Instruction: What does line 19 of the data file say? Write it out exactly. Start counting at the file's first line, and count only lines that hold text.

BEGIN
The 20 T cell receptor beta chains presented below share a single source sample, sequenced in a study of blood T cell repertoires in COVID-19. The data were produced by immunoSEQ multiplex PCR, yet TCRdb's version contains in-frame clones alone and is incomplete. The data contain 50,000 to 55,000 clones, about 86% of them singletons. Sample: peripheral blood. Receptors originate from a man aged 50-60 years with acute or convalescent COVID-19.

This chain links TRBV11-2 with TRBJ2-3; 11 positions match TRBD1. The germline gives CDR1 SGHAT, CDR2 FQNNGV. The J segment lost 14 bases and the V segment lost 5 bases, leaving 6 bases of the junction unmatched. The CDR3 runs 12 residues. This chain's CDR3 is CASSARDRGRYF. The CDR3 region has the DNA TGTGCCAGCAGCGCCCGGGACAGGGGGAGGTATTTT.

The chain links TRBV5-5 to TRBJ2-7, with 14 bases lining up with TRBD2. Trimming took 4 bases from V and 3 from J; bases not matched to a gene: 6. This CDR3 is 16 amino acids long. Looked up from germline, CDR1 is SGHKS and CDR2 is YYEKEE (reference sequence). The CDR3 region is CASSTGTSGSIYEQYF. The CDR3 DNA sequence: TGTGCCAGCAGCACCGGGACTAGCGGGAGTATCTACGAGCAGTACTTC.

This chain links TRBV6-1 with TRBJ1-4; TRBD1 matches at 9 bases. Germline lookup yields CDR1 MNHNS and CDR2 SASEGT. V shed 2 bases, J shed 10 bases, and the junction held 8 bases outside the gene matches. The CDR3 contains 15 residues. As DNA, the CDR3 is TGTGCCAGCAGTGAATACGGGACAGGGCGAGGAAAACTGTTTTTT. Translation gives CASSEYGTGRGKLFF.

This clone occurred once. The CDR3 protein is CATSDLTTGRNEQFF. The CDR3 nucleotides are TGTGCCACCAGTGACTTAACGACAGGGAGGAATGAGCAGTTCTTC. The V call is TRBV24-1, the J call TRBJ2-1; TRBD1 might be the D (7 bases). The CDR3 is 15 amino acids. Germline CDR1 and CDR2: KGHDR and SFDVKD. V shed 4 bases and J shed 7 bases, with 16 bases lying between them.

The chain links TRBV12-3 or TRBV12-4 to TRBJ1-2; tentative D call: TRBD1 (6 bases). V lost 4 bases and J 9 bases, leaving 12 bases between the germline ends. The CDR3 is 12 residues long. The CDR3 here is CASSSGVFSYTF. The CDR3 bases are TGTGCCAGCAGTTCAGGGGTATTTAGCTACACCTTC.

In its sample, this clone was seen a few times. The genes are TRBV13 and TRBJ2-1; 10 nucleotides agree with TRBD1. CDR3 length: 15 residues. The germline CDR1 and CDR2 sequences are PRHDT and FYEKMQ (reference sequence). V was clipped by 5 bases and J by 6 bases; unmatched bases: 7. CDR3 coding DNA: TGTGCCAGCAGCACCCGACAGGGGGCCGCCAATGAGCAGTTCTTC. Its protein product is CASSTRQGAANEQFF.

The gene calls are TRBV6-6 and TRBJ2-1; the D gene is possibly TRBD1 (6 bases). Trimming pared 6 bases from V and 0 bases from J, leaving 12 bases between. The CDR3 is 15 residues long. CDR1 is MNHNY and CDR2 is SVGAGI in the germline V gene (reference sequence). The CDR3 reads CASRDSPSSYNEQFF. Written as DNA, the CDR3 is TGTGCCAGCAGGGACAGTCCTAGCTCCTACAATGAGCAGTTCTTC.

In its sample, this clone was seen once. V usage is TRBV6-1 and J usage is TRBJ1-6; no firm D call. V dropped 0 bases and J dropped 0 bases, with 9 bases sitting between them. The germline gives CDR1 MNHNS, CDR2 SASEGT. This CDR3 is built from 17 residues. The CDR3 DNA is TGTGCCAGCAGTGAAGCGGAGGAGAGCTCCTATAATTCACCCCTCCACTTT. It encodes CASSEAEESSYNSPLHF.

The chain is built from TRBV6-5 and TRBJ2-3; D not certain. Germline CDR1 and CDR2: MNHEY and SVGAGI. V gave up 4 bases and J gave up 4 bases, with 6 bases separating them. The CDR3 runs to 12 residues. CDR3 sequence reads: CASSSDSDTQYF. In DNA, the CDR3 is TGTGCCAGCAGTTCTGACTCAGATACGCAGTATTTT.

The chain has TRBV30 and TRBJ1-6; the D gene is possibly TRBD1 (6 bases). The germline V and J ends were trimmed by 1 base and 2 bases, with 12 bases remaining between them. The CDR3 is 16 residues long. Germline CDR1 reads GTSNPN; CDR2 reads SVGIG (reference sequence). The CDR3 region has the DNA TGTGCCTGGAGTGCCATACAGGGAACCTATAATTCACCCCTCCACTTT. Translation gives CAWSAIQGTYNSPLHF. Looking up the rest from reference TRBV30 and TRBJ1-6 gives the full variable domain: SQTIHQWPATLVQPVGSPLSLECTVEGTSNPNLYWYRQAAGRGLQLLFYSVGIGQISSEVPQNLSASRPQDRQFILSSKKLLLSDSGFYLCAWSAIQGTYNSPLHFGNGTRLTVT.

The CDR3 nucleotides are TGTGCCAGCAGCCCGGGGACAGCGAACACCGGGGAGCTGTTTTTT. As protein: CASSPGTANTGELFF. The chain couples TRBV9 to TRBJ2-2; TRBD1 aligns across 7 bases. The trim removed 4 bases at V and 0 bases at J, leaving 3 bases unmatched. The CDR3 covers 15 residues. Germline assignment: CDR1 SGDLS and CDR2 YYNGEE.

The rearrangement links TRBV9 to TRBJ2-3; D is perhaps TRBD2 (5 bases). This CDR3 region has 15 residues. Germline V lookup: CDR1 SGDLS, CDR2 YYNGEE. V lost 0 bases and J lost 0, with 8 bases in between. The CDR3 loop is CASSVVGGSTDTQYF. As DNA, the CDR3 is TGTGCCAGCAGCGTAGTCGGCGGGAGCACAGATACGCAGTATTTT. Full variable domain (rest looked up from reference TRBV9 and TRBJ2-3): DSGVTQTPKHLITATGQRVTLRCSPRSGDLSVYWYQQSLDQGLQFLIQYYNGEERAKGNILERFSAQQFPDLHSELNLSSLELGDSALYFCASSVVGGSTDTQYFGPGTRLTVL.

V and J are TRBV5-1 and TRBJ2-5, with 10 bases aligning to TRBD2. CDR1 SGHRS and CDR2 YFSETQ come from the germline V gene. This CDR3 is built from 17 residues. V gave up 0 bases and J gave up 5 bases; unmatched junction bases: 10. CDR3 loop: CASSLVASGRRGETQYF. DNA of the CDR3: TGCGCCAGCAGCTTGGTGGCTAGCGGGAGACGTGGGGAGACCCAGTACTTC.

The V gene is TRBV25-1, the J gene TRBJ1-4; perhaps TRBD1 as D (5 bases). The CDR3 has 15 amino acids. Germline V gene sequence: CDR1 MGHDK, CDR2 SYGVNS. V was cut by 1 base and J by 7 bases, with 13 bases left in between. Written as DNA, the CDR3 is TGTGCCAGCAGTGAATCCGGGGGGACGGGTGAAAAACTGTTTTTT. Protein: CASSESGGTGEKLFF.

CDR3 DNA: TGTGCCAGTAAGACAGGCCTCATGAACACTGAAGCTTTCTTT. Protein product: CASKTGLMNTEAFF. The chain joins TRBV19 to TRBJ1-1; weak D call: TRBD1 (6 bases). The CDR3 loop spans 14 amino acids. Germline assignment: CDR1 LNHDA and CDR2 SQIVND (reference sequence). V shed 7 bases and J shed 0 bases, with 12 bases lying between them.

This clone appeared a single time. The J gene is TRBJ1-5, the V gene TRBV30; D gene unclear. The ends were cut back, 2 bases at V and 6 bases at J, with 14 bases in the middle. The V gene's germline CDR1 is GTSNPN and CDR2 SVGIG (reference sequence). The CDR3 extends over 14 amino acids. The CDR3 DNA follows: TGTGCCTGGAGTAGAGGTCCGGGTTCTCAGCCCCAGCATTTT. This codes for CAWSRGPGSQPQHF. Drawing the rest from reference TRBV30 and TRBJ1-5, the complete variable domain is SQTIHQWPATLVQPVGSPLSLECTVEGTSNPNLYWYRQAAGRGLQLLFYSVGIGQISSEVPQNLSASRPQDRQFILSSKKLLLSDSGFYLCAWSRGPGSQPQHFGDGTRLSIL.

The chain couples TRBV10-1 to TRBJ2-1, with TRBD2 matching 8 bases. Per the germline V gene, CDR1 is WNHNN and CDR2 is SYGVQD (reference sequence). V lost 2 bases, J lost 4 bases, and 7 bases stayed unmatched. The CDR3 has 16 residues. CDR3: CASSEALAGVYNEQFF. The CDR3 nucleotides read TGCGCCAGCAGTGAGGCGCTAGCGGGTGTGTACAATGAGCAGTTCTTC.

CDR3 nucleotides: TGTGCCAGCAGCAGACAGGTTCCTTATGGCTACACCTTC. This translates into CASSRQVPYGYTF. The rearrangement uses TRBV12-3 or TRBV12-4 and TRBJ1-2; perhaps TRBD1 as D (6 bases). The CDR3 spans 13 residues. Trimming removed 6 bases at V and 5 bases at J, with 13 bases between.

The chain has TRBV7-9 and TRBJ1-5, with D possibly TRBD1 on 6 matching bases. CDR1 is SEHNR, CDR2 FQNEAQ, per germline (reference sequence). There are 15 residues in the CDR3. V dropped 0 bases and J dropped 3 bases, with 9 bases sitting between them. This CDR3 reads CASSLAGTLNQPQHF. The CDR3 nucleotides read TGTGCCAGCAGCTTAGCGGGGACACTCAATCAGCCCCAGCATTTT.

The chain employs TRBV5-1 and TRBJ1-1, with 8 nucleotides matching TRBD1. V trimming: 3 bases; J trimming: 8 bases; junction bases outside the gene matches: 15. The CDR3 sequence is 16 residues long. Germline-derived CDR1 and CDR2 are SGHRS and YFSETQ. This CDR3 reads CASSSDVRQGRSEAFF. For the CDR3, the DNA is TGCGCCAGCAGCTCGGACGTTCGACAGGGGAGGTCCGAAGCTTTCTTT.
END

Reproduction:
CDR3 nucleotides: TGTGCCAGCAGCAGACAGGTTCCTTATGGCTACACCTTC. This translates into CASSRQVPYGYTF. The rearrangement uses TRBV12-3 or TRBV12-4 and TRBJ1-2; perhaps TRBD1 as D (6 bases). The CDR3 spans 13 residues. Trimming removed 6 bases at V and 5 bases at J, with 13 bases between.